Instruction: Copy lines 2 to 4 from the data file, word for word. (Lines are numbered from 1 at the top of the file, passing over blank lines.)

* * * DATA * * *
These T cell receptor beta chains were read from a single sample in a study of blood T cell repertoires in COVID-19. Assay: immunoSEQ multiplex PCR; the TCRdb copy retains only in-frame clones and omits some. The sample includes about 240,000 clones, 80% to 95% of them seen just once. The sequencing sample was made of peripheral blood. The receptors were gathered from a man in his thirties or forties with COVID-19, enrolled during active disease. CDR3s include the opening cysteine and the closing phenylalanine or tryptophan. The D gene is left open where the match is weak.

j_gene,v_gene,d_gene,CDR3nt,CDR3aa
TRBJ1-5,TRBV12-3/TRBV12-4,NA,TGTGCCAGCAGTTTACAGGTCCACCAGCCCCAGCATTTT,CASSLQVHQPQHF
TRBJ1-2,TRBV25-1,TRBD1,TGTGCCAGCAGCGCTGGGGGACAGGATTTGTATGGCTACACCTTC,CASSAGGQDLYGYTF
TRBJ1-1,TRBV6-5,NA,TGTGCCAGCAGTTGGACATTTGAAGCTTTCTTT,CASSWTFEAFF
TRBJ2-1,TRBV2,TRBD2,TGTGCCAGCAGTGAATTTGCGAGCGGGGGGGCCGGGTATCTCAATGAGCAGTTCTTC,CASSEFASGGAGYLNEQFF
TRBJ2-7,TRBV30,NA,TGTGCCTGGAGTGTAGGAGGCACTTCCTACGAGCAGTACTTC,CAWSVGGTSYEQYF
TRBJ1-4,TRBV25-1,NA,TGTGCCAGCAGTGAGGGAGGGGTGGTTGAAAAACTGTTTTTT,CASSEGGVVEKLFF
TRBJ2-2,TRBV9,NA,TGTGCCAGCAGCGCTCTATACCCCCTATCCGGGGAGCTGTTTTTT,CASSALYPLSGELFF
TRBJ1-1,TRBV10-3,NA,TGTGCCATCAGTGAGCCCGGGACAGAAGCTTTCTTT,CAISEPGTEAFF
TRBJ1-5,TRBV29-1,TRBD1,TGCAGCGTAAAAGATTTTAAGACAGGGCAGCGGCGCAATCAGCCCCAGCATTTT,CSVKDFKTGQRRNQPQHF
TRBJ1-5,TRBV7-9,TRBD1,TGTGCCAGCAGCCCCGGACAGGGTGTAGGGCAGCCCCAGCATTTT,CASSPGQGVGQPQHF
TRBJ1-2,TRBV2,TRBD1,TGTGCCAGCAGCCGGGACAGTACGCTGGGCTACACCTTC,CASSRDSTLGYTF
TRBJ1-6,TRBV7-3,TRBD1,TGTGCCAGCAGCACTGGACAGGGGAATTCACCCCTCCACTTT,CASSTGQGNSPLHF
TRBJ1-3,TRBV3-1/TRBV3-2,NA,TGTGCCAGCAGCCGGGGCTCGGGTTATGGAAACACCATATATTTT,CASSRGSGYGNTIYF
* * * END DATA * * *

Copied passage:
j_gene,v_gene,d_gene,CDR3nt,CDR3aa
TRBJ1-5,TRBV12-3/TRBV12-4,NA,TGTGCCAGCAGTTTACAGGTCCACCAGCCCCAGCATTTT,CASSLQVHQPQHF
TRBJ1-2,TRBV25-1,TRBD1,TGTGCCAGCAGCGCTGGGGGACAGGATTTGTATGGCTACACCTTC,CASSAGGQDLYGYTF